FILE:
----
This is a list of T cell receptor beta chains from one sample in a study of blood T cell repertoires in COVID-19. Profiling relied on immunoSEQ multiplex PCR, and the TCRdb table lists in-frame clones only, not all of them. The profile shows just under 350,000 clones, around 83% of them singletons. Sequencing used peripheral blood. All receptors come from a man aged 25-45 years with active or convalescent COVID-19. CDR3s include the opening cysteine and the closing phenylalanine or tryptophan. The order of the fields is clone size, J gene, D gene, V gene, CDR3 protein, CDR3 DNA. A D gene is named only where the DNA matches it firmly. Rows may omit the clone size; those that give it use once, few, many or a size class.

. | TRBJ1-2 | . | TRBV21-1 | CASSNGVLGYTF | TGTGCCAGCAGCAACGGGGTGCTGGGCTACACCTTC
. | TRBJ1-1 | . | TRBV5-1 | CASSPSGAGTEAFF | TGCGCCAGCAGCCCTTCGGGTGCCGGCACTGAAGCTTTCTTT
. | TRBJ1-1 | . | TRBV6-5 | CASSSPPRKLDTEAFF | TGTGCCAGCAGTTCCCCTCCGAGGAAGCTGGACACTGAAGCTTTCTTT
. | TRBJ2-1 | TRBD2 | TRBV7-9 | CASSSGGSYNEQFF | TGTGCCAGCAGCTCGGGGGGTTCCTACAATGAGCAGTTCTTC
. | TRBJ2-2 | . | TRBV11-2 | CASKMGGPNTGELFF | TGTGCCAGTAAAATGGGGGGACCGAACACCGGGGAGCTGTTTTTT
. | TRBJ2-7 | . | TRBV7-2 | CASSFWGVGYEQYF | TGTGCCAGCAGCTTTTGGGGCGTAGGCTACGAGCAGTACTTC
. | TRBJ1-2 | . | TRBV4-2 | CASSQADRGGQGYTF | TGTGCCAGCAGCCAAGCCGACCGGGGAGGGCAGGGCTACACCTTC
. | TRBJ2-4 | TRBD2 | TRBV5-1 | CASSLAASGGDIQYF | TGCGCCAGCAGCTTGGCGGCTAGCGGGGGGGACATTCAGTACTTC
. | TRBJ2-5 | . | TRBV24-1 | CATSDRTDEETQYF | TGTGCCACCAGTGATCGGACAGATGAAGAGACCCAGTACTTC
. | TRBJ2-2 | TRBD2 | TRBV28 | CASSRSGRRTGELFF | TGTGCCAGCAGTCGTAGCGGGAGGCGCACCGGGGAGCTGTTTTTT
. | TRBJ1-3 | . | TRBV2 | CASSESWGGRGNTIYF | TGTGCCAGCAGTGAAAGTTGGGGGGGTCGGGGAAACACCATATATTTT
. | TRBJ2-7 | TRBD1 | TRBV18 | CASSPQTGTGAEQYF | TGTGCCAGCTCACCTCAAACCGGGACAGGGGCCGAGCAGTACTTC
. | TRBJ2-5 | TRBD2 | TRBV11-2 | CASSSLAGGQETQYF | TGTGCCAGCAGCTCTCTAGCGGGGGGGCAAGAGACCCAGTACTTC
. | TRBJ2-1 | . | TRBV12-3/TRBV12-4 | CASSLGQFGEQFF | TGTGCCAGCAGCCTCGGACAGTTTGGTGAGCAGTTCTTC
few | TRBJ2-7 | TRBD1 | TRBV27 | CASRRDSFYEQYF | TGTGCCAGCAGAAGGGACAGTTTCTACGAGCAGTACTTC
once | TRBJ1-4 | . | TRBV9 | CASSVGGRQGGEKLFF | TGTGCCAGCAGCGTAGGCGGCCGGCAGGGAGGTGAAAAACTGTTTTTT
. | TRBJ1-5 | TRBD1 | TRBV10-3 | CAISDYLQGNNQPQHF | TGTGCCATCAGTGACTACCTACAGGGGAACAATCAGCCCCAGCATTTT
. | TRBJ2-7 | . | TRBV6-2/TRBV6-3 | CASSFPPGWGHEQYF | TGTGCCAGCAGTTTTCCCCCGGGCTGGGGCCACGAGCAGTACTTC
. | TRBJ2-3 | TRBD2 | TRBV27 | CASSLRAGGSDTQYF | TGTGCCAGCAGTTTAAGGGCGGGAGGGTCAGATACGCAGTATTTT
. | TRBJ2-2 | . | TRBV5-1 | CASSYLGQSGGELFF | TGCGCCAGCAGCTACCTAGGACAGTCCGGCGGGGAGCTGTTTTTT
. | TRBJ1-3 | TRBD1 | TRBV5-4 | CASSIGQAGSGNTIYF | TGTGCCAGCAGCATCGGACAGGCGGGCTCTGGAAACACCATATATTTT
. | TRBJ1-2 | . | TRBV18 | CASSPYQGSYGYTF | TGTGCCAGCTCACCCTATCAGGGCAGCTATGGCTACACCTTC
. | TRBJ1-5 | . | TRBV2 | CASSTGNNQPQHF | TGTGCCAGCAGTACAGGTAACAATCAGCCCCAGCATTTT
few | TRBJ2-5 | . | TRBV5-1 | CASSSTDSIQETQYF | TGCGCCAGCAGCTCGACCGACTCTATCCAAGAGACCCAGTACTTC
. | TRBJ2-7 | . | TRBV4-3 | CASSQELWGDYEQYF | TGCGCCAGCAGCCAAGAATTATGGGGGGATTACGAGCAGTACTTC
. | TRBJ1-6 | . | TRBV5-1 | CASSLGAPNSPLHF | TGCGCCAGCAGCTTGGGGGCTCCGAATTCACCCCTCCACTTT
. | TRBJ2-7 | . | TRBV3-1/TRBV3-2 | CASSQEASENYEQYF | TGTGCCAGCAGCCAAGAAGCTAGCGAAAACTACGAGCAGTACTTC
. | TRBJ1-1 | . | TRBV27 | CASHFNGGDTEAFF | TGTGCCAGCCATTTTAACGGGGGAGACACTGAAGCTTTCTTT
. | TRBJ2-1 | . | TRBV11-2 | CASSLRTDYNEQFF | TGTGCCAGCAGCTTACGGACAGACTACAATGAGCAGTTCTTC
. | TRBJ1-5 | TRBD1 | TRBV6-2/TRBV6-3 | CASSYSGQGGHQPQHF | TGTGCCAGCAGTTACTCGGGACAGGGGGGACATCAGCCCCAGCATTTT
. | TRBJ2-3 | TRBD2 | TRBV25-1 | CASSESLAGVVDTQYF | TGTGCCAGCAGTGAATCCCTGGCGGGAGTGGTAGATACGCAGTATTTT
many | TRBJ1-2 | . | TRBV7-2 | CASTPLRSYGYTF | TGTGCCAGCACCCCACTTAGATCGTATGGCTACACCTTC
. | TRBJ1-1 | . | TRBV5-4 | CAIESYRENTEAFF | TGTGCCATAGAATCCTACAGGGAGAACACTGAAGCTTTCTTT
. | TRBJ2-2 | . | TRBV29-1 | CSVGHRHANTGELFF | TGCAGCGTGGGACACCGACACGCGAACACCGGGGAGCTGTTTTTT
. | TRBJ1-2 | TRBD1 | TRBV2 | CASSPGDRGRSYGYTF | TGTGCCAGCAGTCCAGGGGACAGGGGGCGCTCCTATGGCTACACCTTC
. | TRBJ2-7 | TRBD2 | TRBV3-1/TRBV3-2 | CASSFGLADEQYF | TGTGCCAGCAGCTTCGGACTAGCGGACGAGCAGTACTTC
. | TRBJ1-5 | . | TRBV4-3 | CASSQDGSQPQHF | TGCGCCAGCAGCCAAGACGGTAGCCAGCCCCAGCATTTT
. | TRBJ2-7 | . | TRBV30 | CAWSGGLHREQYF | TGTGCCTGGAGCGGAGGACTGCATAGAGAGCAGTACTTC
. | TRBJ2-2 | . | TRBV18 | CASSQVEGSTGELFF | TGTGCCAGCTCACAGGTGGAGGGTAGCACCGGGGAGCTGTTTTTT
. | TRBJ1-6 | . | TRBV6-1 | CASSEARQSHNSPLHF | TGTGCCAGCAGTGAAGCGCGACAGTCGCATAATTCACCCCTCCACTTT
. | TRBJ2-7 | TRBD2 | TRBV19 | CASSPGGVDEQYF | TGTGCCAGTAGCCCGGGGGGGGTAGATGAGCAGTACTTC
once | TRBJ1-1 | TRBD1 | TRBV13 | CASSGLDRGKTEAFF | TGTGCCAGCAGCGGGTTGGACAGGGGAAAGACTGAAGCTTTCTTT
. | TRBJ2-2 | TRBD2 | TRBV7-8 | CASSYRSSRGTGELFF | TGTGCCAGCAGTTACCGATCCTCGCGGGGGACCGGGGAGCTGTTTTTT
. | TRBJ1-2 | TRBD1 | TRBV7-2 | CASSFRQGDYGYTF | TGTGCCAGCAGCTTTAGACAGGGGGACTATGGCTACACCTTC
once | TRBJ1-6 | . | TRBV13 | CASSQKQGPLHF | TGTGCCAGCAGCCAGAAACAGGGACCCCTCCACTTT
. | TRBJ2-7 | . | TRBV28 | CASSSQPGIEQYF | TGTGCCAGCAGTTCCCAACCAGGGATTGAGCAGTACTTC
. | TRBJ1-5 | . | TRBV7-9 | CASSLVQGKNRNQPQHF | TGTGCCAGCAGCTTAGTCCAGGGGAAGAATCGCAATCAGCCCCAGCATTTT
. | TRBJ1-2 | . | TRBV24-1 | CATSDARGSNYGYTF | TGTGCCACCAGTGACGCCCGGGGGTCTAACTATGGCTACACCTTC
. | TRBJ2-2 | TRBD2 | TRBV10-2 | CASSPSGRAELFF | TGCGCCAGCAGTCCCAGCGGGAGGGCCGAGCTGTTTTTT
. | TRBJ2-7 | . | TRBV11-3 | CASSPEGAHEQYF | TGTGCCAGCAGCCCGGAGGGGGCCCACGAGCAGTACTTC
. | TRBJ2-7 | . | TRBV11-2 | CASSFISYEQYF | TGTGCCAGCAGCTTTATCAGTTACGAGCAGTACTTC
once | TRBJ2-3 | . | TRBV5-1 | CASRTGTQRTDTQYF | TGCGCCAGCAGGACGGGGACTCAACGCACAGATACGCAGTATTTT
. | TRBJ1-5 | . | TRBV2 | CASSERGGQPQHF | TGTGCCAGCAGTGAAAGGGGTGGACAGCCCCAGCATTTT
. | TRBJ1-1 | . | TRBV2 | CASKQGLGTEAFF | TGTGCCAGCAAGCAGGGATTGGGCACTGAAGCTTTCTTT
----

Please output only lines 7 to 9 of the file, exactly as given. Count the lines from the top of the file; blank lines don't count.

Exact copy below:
. | TRBJ2-7 | . | TRBV7-2 | CASSFWGVGYEQYF | TGTGCCAGCAGCTTTTGGGGCGTAGGCTACGAGCAGTACTTC
. | TRBJ1-2 | . | TRBV4-2 | CASSQADRGGQGYTF | TGTGCCAGCAGCCAAGCCGACCGGGGAGGGCAGGGCTACACCTTC
. | TRBJ2-4 | TRBD2 | TRBV5-1 | CASSLAASGGDIQYF | TGCGCCAGCAGCTTGGCGGCTAGCGGGGGGGACATTCAGTACTTC